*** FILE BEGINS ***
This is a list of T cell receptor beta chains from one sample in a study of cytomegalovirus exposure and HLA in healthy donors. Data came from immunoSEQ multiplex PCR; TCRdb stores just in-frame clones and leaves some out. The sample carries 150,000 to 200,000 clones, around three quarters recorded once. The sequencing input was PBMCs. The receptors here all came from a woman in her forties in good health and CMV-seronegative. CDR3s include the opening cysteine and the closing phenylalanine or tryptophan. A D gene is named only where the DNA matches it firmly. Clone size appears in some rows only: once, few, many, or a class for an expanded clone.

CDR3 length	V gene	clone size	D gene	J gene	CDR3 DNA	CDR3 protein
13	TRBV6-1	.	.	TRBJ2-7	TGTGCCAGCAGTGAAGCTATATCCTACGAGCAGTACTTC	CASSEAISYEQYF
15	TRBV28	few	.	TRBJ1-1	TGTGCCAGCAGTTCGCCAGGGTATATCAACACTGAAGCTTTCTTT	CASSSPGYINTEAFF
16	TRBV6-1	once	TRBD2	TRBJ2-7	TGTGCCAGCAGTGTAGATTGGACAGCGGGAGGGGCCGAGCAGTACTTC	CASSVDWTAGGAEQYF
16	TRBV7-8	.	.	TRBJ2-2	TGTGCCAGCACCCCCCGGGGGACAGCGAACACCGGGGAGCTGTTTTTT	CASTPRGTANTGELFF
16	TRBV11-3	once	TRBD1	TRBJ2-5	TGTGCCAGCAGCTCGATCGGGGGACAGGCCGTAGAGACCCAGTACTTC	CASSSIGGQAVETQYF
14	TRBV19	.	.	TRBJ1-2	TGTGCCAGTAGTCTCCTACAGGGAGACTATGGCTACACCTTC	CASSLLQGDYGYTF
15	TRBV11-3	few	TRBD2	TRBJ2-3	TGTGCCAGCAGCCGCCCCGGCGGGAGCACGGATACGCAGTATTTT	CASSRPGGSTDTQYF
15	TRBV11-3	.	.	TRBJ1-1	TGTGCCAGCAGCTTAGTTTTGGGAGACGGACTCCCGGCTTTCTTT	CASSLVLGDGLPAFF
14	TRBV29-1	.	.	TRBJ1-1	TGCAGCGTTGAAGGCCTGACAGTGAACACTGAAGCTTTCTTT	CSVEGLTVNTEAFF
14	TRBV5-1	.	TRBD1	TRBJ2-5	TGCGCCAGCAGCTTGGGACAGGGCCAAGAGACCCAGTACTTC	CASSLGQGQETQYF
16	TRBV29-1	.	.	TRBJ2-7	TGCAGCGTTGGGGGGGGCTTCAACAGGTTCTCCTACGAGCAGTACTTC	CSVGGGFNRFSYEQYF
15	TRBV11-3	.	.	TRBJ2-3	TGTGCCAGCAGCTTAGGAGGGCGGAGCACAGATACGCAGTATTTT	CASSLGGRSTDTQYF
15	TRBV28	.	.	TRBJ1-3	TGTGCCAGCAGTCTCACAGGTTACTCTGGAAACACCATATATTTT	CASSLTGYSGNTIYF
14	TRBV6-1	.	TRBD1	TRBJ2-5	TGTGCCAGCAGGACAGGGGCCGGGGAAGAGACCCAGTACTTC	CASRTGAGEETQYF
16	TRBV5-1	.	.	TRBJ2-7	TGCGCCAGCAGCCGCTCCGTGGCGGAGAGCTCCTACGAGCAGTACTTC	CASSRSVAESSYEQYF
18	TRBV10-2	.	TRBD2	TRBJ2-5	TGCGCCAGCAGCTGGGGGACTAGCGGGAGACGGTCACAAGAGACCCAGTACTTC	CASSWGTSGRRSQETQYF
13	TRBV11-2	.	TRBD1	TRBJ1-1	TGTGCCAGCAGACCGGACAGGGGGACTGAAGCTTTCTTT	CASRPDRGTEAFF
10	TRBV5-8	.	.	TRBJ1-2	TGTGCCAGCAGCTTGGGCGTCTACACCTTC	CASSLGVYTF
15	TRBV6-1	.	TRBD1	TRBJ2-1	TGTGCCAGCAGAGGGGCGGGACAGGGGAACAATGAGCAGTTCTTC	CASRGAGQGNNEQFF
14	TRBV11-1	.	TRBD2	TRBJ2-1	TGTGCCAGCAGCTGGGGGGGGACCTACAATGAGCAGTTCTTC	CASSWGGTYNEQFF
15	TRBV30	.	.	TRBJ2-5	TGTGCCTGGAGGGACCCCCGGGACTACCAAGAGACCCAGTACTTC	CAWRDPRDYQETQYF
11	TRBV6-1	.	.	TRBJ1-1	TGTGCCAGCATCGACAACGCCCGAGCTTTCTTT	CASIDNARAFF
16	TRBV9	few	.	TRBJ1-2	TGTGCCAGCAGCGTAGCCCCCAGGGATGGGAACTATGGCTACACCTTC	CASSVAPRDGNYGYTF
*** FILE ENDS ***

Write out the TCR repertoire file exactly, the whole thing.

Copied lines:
This is a list of T cell receptor beta chains from one sample in a study of cytomegalovirus exposure and HLA in healthy donors. Data came from immunoSEQ multiplex PCR; TCRdb stores just in-frame clones and leaves some out. The sample carries 150,000 to 200,000 clones, around three quarters recorded once. The sequencing input was PBMCs. The receptors here all came from a woman in her forties in good health and CMV-seronegative. CDR3s include the opening cysteine and the closing phenylalanine or tryptophan. A D gene is named only where the DNA matches it firmly. Clone size appears in some rows only: once, few, many, or a class for an expanded clone.

CDR3 length	V gene	clone size	D gene	J gene	CDR3 DNA	CDR3 protein
13	TRBV6-1	.	.	TRBJ2-7	TGTGCCAGCAGTGAAGCTATATCCTACGAGCAGTACTTC	CASSEAISYEQYF
15	TRBV28	few	.	TRBJ1-1	TGTGCCAGCAGTTCGCCAGGGTATATCAACACTGAAGCTTTCTTT	CASSSPGYINTEAFF
16	TRBV6-1	once	TRBD2	TRBJ2-7	TGTGCCAGCAGTGTAGATTGGACAGCGGGAGGGGCCGAGCAGTACTTC	CASSVDWTAGGAEQYF
16	TRBV7-8	.	.	TRBJ2-2	TGTGCCAGCACCCCCCGGGGGACAGCGAACACCGGGGAGCTGTTTTTT	CASTPRGTANTGELFF
16	TRBV11-3	once	TRBD1	TRBJ2-5	TGTGCCAGCAGCTCGATCGGGGGACAGGCCGTAGAGACCCAGTACTTC	CASSSIGGQAVETQYF
14	TRBV19	.	.	TRBJ1-2	TGTGCCAGTAGTCTCCTACAGGGAGACTATGGCTACACCTTC	CASSLLQGDYGYTF
15	TRBV11-3	few	TRBD2	TRBJ2-3	TGTGCCAGCAGCCGCCCCGGCGGGAGCACGGATACGCAGTATTTT	CASSRPGGSTDTQYF
15	TRBV11-3	.	.	TRBJ1-1	TGTGCCAGCAGCTTAGTTTTGGGAGACGGACTCCCGGCTTTCTTT	CASSLVLGDGLPAFF
14	TRBV29-1	.	.	TRBJ1-1	TGCAGCGTTGAAGGCCTGACAGTGAACACTGAAGCTTTCTTT	CSVEGLTVNTEAFF
14	TRBV5-1	.	TRBD1	TRBJ2-5	TGCGCCAGCAGCTTGGGACAGGGCCAAGAGACCCAGTACTTC	CASSLGQGQETQYF
16	TRBV29-1	.	.	TRBJ2-7	TGCAGCGTTGGGGGGGGCTTCAACAGGTTCTCCTACGAGCAGTACTTC	CSVGGGFNRFSYEQYF
15	TRBV11-3	.	.	TRBJ2-3	TGTGCCAGCAGCTTAGGAGGGCGGAGCACAGATACGCAGTATTTT	CASSLGGRSTDTQYF
15	TRBV28	.	.	TRBJ1-3	TGTGCCAGCAGTCTCACAGGTTACTCTGGAAACACCATATATTTT	CASSLTGYSGNTIYF
14	TRBV6-1	.	TRBD1	TRBJ2-5	TGTGCCAGCAGGACAGGGGCCGGGGAAGAGACCCAGTACTTC	CASRTGAGEETQYF
16	TRBV5-1	.	.	TRBJ2-7	TGCGCCAGCAGCCGCTCCGTGGCGGAGAGCTCCTACGAGCAGTACTTC	CASSRSVAESSYEQYF
18	TRBV10-2	.	TRBD2	TRBJ2-5	TGCGCCAGCAGCTGGGGGACTAGCGGGAGACGGTCACAAGAGACCCAGTACTTC	CASSWGTSGRRSQETQYF
13	TRBV11-2	.	TRBD1	TRBJ1-1	TGTGCCAGCAGACCGGACAGGGGGACTGAAGCTTTCTTT	CASRPDRGTEAFF
10	TRBV5-8	.	.	TRBJ1-2	TGTGCCAGCAGCTTGGGCGTCTACACCTTC	CASSLGVYTF
15	TRBV6-1	.	TRBD1	TRBJ2-1	TGTGCCAGCAGAGGGGCGGGACAGGGGAACAATGAGCAGTTCTTC	CASRGAGQGNNEQFF
14	TRBV11-1	.	TRBD2	TRBJ2-1	TGTGCCAGCAGCTGGGGGGGGACCTACAATGAGCAGTTCTTC	CASSWGGTYNEQFF
15	TRBV30	.	.	TRBJ2-5	TGTGCCTGGAGGGACCCCCGGGACTACCAAGAGACCCAGTACTTC	CAWRDPRDYQETQYF
11	TRBV6-1	.	.	TRBJ1-1	TGTGCCAGCATCGACAACGCCCGAGCTTTCTTT	CASIDNARAFF
16	TRBV9	few	.	TRBJ1-2	TGTGCCAGCAGCGTAGCCCCCAGGGATGGGAACTATGGCTACACCTTC	CASSVAPRDGNYGYTF